Like Andrew, we have never had a real problem finding a suitable venue, regardless of size. it’s just a question of asking the questions to the right people. We have used with no problem a variety of community hall, pubs, hotels etc. If you really want a long list of places to hold a ceremony other than a crematorium./cemetery church, all you have to do is sit down and phone around likely places where people can and do gather. I would suggest that every place that you can hold a wedding is suitable for a funeral service.
    Loads of funeral directors do just this every day – its not a problem or an issue.

  4. Thursday 12th September 2013 at 2:33 pm

    I have to disagree with both Richard and Charles here.

    Since our inception, we have always offered the use of our own premises for funerals with up to 35 people present. We have recently agreed with a local community centre that funerals can take place there, with up to 175 people present, and we’ve advertised this for the first time this week. It’s on the website here http://stneotsfuneraldirectors.co.uk/a-large-funeral-in-st-neots/

    This is an area where small, free-thinking funeral directors can triumph over our corporate friends. We don’t have the high fixed overheads of vehicles and staff, or the every-funeral-must-conform attitude. We don’t need to be rushing from one place to the next. If we carried out one funeral a day, every day, I’d be as happy as the proverbial pig.

    So the use of an alternate venue is not only something that we encourage, but it’s miles less expensive for the client – £2195.00 including the reception venue, no travelling, all under one roof. We can keep the cost low because we’re not hiring in vehicles for a cortege, we’re not paying bearers, and we use the end-of-the-day times at the crematorium that no-one wants, which are cheaper. The vast majority of our clients who hold funerals at alternate venues don’t come to the crematorium. We can (and do) walk to the cemetery when burial is chosen.

    For the clients, it puts them firmly in control. They can decorate the premises how they want. We often have photos, slideshows and balloons. Sherry, bubbles and butterflies have also featured recently. From the point-of-view of the celebrant and the funeral director, there is no “have the crem got the right music” panic. There is no clock-watching. If Uncle Fred is delayed by 20 minutes because of traffic, it doesn’t matter.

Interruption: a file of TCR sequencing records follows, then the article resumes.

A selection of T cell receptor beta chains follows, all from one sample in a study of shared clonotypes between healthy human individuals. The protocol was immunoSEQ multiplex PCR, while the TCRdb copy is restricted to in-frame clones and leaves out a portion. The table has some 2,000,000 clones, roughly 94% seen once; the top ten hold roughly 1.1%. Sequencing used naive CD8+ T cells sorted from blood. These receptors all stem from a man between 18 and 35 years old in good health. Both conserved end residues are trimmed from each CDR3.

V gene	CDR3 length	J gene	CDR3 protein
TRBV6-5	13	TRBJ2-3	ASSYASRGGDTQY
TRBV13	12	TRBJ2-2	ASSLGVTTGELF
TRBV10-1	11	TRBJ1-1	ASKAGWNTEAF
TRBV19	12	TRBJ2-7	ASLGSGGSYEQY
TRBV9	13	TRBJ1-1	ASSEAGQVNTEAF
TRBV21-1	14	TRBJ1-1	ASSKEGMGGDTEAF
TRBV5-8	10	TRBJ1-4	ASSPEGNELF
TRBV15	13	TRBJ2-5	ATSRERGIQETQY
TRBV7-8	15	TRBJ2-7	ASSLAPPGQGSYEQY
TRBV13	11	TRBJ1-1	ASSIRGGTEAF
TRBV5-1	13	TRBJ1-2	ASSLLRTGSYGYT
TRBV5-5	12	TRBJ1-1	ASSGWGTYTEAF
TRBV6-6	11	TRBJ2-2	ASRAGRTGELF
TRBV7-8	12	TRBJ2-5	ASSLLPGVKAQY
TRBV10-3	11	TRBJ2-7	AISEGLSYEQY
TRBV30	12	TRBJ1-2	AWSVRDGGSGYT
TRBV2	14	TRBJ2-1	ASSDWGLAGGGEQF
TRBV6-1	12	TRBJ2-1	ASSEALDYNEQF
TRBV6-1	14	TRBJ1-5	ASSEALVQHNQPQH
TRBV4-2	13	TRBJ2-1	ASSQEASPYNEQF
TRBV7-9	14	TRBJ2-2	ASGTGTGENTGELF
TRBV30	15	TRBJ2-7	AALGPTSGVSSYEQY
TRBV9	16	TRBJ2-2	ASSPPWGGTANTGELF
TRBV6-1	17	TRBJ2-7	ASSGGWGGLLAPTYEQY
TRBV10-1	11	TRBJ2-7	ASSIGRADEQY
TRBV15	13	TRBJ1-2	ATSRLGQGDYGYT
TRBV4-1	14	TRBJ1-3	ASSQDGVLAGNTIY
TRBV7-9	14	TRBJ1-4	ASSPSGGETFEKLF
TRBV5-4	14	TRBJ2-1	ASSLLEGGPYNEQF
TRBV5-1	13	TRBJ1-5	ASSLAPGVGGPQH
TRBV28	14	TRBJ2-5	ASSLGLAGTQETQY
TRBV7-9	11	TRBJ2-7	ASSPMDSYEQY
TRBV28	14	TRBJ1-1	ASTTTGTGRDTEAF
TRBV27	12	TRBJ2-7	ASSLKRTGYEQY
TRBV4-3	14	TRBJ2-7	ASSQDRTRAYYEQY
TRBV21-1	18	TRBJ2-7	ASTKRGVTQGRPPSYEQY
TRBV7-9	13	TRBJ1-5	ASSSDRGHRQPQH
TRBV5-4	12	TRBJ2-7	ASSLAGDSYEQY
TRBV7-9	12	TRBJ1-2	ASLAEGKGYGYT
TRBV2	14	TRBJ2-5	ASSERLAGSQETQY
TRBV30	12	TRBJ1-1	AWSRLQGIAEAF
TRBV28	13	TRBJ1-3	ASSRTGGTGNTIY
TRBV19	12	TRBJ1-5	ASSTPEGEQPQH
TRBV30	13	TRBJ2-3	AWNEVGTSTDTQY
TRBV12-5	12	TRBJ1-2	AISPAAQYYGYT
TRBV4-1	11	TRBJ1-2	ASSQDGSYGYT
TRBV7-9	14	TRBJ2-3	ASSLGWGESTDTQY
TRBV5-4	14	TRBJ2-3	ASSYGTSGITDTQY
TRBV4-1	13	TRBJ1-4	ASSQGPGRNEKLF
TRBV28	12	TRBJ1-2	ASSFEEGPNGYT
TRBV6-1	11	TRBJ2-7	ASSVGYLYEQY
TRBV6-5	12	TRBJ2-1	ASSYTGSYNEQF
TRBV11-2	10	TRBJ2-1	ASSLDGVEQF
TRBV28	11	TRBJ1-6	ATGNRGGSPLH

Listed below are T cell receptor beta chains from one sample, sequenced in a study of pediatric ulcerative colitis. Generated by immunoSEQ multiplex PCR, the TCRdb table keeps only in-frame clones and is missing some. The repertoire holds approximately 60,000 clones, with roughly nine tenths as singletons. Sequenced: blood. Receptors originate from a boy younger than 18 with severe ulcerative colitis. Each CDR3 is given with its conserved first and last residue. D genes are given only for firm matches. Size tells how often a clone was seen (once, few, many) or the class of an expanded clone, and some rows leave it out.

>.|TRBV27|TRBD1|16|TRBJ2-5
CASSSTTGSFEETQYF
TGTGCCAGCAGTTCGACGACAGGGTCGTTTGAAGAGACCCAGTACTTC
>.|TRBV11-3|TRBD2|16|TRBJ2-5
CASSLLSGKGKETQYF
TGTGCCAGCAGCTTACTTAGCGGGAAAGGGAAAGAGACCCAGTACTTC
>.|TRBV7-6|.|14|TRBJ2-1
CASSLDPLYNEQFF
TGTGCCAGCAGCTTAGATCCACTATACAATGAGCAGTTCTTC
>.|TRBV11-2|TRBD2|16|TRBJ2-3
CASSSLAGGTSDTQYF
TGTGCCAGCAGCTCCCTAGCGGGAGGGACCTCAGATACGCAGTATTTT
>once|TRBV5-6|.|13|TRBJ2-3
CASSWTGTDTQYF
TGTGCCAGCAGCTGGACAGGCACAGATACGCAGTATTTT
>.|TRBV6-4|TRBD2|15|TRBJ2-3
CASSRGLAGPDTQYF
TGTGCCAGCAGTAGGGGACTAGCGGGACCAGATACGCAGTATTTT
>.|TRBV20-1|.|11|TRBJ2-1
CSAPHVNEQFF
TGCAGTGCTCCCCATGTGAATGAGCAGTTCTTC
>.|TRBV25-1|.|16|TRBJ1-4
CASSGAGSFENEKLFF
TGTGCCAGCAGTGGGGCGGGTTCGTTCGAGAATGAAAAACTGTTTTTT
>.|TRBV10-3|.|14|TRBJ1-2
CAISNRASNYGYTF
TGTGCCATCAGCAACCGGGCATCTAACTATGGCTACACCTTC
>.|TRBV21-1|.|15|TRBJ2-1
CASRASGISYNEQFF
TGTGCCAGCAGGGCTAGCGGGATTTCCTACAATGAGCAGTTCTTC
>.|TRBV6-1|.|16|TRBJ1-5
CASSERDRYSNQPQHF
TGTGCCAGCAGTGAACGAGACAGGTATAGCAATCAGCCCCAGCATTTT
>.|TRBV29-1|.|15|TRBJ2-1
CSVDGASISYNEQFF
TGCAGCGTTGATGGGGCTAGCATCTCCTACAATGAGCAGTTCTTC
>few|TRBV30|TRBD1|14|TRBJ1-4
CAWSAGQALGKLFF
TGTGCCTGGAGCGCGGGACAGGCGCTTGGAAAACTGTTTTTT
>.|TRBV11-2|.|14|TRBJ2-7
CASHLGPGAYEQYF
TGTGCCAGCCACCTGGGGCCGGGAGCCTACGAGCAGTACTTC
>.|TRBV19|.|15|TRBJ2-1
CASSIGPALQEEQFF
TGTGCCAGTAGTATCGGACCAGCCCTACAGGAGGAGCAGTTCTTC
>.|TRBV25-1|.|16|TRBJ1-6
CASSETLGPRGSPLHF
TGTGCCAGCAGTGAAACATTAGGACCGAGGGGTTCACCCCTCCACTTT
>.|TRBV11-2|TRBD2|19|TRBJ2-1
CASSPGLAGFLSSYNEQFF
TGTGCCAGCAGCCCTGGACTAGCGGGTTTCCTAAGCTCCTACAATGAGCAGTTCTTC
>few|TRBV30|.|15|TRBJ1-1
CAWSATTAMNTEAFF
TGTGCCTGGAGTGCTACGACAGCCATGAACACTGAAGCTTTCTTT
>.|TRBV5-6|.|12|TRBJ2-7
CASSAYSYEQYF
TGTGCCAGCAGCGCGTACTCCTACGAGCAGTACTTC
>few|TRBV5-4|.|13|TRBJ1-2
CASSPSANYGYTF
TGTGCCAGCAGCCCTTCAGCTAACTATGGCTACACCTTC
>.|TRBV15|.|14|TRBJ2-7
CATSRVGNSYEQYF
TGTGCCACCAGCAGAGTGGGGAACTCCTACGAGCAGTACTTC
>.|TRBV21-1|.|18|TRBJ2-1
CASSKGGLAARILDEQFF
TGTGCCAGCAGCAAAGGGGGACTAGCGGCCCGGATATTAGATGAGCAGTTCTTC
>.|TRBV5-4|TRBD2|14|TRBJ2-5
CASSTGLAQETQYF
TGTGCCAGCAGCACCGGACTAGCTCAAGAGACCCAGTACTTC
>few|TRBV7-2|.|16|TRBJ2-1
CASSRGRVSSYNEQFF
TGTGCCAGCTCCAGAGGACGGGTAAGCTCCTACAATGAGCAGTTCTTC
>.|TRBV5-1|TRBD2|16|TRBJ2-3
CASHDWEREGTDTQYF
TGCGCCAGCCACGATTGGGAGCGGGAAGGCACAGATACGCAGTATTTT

Go for it Wendy. If you can’t find a funeral director willing to support you, Dragonfly Funeral Services has a definite ring to it. Do kingfishers and dragonflies have anything in common?

  5. Thursday 12th September 2013 at 11:44 am

    I think this is a hugely important issue. Again, the biggest problem, I expect, is that the ‘general public’ are not crying out for this facility…probably because it has never occurred to them that there might be an alternative, or that they might want to use it.

    There is a disused Victorian chapel in the cemetery just across the road from our office and I look at it longingly every time I pass. It seems a crime that such a beautiful building is not used, and that it would be such a valuable resource for the local community…and not only for funerals. There is a similar building in the town’s other Victorian cemetery. Half of that is available for funerals but used very rarely (usually by us, I believe.) A community group running those buildings would be so wonderful!!

  6. Charles Cowling

    Thursday 12th September 2013 at 10:36 am

    A problem for secularists wanting a venue where they can take their anxious eyes off the clock and give a funeral full measure is that if they opt for an alternative venue to a crematorium, they end up paying for 2 venues — you pay for the crematorium ceremony space whether you use it or not.

    Speaking with my funeral undertaker’s crepe-wreathed topper atop me nut, I observe that alternative venues + longer funeral ceremonies = fewer funerals per day and therefore increased fees for bereaved people. (Natural burial involves a heck of a long time + muddy wheel arches = grrr.)

    Better (or real) funerals are likely to cost more. Whether or not bereaved people are prepared to stump up depends on the value they place on the experience. Oddly, perhaps, they attach greater value to weddings, even though they know there’s but a 50:50 chance of the blissful couple staying together. The odds of a dead person staying dead are altogether much better.

    • Richard

      Thursday 12th September 2013 at 11:14 am

      Nail on head, Charles. Catch 22. Funerals need time and money for before, during and after ceremony activities in venues. Both are often in short supply but it’s also a question of priorities: where there’s a will there’s a way.

  7. Richard

    Thursday 12th September 2013 at 9:58 am

    Wendy, this is an important point well made and worth repeating time and again. We’re told funerals can be held anywhere, not just in the church or crem chapel, but the reality is there seem to be so many more options for wedding venues. While experts know the legalities of where you can and can’t do either, this is not well yet communicated to the public. If it was people would be encouraged to think out of the box more when planning.

    The lack of promotion of alternative funeral venues must indeed be down to fees people are prepared to pay, which is not a lot when compared to weddings. Deconsecrated chapels are a promising option if they’re not derelict or being developed for something else.

    As a church member, I wish every success to those seeking more choice for civil funeral venues that liberate them from the in-out crem.

    As an aside, punk impresario Malcolm McLaren had a non-religious ceremony in a deconsecrated church. This was followed by a funeral procession to the cemetery headed by a horse-drawn carriage displaying his coffin spray-painted with the words ‘Too fast to live, too young to die’. Guests followed in a double-decker bus destined for ‘Nowhere’.